Ecosystem Dynamic Behavior Model (EDBM)
Sustainable Flows’ Ecosystem Dynamic Behavior Model improves yields and sustainability by revealing interactions among fish populations, ecosystem functions and fisher decision making. EDMB’s modular components are easily adapted and integrated into most fisheries management programs and the Model has already improved management strategies and optimized data collection.
GOING BEYOND CURRENT PRACTICES
Regardless of their current level of sophistication, fisheries management systems need to begin embracing complex modeling in order to address emerging challenges. Most fisheries management systems have procedures to review potential strategies before implementing them and to refine those strategies over time. However, growing technical capacity of managers and improvements in technology are providing opportunities to:
- Manage multiple fish species and their ecological interactions collectively
- Balance fishing rights with tourists, economic development, and other commercial and conservation uses
- Scale management from individual areas to larger regions or seascapes
- Integrate the impacts of climate change and invasive species
- Optimize data collection for cost savings.
EDBM’s flexibility allows its components to be adapted and integrated into a fisheries’ existing management system. Based on Management Strategy Evaluation methods, these components are organized in 5 generic phases:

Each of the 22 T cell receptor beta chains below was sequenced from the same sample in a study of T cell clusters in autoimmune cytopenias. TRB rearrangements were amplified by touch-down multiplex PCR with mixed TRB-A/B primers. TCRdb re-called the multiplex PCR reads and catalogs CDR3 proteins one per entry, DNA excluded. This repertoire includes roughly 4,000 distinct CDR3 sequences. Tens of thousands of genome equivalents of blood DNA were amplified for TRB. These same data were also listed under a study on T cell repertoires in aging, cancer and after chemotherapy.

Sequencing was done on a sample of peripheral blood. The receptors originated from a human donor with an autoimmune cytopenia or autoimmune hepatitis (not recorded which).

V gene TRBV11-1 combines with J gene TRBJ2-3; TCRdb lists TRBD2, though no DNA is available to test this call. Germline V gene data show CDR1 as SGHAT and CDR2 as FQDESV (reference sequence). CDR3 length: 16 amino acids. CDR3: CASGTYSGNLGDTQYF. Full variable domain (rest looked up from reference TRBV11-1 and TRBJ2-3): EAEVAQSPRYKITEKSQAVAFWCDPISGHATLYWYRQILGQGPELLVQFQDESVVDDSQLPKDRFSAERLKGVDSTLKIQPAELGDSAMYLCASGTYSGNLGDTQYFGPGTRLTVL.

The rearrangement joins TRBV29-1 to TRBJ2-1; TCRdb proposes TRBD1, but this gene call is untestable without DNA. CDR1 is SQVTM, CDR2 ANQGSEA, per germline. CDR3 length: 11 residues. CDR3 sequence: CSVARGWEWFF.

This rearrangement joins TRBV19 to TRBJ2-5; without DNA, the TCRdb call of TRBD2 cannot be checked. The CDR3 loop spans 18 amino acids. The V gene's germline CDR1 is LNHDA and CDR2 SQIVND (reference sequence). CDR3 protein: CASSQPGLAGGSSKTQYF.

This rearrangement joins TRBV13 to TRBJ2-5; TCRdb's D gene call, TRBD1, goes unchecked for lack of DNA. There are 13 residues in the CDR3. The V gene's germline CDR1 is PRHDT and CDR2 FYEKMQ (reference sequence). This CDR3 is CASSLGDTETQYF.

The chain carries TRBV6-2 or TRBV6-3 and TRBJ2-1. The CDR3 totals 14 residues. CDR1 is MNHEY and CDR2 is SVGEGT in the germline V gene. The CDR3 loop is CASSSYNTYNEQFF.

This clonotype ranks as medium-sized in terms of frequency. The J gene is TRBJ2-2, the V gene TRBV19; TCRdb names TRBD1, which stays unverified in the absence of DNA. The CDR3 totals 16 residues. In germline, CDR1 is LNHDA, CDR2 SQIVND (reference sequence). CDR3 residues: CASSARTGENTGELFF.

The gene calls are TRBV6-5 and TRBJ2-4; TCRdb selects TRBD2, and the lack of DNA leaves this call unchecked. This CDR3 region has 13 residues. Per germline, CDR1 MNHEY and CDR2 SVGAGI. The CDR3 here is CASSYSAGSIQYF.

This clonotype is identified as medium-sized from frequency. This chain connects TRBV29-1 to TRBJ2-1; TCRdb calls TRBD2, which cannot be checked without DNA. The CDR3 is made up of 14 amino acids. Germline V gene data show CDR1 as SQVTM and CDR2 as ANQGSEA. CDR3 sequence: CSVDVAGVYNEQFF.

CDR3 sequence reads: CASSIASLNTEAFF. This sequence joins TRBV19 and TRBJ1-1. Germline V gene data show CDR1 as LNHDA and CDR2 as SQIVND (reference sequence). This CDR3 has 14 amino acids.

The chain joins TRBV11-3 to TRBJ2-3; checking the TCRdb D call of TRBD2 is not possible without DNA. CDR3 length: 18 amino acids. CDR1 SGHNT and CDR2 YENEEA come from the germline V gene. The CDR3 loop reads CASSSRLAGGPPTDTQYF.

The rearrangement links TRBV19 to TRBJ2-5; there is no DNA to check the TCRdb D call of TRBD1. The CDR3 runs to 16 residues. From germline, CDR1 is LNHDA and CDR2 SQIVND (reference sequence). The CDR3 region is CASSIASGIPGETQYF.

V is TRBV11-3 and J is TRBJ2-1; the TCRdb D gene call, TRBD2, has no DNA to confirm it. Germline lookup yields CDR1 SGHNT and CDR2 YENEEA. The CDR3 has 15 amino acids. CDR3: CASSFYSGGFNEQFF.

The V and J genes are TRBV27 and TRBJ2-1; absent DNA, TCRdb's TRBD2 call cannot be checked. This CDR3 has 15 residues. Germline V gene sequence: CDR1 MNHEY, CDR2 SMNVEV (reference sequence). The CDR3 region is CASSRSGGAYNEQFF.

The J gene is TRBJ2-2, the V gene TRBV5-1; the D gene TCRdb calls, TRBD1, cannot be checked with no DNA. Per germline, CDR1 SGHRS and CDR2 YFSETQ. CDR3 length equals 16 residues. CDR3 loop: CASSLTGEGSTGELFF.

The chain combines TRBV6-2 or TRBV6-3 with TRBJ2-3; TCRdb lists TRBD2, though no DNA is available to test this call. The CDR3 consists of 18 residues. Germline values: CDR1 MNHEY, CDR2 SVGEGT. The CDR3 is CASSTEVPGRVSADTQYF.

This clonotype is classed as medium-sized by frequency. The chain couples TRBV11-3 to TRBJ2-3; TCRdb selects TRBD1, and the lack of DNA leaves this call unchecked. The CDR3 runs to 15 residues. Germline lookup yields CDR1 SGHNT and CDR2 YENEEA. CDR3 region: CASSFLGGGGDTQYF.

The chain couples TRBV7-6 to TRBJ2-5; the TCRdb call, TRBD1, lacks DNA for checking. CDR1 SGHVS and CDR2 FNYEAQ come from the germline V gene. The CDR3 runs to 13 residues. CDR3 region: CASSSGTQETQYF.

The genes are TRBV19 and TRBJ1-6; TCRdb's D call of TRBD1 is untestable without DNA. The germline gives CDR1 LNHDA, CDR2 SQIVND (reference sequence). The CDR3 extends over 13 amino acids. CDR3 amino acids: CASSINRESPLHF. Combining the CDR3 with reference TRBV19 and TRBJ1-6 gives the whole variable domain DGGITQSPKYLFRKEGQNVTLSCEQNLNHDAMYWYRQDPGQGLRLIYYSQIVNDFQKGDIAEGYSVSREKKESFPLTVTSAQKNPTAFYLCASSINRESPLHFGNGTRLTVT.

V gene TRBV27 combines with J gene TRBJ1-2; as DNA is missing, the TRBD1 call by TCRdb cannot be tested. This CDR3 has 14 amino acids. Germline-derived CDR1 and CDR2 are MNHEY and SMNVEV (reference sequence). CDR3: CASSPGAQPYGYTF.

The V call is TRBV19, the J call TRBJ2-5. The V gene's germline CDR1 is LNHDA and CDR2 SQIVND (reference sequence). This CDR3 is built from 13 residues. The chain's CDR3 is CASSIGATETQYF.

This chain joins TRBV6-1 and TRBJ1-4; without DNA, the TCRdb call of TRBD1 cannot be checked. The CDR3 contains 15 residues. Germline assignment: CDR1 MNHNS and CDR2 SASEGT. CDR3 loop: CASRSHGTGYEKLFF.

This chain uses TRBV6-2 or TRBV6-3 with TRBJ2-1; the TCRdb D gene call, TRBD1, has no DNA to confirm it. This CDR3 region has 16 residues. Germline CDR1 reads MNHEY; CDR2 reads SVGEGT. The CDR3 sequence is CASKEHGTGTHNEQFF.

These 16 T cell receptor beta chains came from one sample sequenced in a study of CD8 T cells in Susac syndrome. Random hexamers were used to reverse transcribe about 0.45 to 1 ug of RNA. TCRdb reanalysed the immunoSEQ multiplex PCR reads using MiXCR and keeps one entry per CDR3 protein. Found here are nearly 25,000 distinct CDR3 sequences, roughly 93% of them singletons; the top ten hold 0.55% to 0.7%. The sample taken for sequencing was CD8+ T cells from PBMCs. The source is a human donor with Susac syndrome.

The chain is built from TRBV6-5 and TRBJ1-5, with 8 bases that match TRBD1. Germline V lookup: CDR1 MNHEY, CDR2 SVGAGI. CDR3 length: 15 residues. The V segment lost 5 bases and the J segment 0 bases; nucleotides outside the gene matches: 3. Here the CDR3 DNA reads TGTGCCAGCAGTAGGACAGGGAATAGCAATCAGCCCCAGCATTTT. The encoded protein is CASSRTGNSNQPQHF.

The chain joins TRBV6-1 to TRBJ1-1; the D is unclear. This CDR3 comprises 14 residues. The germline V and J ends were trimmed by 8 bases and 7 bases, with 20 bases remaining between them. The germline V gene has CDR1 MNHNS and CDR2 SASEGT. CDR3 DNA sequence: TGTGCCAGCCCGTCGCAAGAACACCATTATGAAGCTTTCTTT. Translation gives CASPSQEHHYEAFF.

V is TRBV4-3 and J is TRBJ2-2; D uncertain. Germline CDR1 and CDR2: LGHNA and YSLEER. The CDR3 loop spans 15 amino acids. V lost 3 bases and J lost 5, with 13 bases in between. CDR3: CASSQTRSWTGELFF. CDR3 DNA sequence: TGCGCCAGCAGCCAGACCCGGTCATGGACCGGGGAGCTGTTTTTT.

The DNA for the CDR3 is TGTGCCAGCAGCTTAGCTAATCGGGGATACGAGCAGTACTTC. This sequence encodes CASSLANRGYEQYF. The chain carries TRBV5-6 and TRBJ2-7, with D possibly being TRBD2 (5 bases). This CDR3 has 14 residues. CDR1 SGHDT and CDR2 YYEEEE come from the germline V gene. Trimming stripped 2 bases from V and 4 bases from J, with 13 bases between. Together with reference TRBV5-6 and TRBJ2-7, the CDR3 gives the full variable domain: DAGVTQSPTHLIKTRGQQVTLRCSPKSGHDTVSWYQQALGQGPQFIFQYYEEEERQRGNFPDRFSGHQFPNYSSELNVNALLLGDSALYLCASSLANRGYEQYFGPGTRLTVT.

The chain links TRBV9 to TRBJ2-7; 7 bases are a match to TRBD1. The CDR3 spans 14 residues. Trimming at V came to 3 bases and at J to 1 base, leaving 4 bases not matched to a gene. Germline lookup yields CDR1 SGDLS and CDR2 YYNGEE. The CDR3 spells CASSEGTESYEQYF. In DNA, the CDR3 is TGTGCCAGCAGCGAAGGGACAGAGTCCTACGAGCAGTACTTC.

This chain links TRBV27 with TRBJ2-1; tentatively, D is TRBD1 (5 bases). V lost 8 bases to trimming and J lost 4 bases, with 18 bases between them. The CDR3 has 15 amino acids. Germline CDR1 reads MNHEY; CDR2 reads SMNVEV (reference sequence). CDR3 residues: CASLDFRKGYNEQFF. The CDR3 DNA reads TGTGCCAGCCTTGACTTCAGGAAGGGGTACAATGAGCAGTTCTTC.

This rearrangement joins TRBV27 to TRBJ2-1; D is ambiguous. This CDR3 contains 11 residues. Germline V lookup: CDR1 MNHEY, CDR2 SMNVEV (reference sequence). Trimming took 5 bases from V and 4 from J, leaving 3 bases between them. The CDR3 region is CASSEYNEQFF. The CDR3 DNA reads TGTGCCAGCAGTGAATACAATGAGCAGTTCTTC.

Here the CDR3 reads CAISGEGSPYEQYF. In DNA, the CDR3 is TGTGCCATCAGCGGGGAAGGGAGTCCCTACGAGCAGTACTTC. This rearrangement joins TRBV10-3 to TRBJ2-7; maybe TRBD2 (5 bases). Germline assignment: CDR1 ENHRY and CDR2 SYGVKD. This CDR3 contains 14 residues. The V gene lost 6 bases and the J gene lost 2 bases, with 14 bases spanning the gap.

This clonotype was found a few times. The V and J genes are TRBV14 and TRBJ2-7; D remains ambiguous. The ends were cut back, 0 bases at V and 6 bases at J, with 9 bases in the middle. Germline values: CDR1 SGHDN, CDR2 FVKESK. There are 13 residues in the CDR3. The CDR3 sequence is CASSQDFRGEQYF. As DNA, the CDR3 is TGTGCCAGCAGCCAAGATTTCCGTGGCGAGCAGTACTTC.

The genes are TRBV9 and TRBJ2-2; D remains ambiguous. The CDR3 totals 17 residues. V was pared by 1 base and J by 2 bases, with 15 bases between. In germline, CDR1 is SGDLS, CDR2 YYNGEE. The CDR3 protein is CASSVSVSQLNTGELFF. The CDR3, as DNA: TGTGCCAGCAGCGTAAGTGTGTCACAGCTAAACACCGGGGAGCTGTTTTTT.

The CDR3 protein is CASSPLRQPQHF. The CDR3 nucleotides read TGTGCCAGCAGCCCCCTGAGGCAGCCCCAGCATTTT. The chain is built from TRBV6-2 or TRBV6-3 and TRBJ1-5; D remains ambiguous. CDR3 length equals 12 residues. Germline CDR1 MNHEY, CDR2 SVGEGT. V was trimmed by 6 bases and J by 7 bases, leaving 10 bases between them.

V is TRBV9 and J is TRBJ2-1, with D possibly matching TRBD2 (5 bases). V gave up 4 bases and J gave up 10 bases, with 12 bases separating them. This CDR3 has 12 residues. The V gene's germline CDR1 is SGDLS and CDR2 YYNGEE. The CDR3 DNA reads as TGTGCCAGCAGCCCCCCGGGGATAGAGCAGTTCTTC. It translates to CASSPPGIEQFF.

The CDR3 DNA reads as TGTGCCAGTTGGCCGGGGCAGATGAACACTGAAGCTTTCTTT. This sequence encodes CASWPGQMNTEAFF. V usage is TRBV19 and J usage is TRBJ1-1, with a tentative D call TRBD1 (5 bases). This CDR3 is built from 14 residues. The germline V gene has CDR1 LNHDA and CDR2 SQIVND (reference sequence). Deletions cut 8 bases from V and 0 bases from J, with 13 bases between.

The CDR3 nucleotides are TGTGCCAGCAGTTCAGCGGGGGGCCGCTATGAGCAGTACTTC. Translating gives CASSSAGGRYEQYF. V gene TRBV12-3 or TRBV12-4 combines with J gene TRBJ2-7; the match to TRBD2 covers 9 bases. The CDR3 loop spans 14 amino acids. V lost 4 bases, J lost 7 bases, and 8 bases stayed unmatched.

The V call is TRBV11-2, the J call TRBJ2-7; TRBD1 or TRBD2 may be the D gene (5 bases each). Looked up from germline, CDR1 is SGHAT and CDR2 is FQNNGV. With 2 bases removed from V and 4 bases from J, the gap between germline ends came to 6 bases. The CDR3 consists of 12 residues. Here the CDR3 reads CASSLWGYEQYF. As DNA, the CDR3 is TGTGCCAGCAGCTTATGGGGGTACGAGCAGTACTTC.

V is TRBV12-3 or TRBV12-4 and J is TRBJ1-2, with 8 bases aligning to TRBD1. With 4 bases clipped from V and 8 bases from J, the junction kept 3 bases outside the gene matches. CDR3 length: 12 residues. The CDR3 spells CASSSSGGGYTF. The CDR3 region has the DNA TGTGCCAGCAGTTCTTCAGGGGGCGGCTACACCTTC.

- Do phase, when different EDBM configurations are tested, and different management strategies (e.g. boundaries, quotas) are analyzed for their economic and ecological impacts.
- Evaluate & learn phase, when EDBM is checked against management and fisher
ies goals and stakeholder engagement is used to ensure alignment.
- Adjust phase, when technical aspects of the model are improved, including adding new data.
- Data Collection Simulator phase runs in parallel the core phases. The Simulator analyzes sampling options, identifying the techniques, locations, frequencies and dates that meet scientific criteria and minimize costs.
Box 1: EDBM individual-based modeling techniques
EDBM recreates some of the system dynamics among fishers and their environment. Through data analysis, theories about fisher decision making and fish biology are coded as “individuals” that interact with one another in realistic ways. By altering these behavior parameters against different management strategies (e.g. fishing boundaries, catch limits), managers are able to understand how these individuals agents affect one another and ultimately yields and sustainability. For example, to test how different marine protected area boundaries impact the location, costs and yields of fishing and also fish populations, several boundaries can be modeled showing how and why fishing patterns changed. Over time, EDBM’s predictions are validated and refined while new parameters are added, thus increasing managers’ capacity to reduce risks from emerging and unforeseen environmental and economic challenges.
Box 2: EDBM’s visual component
EDBM’s visual component provides numerous graphics that simplify how the model interprets different management scenarios. Allowing stakeholders, for example, to see how fishing effort and biomass change over time under different scenarios. This helps improve stakeholder confidence in and support of management strategies. The scenario shown here suggests that fishers concentrate their efforts in the northeastern portion of the study area.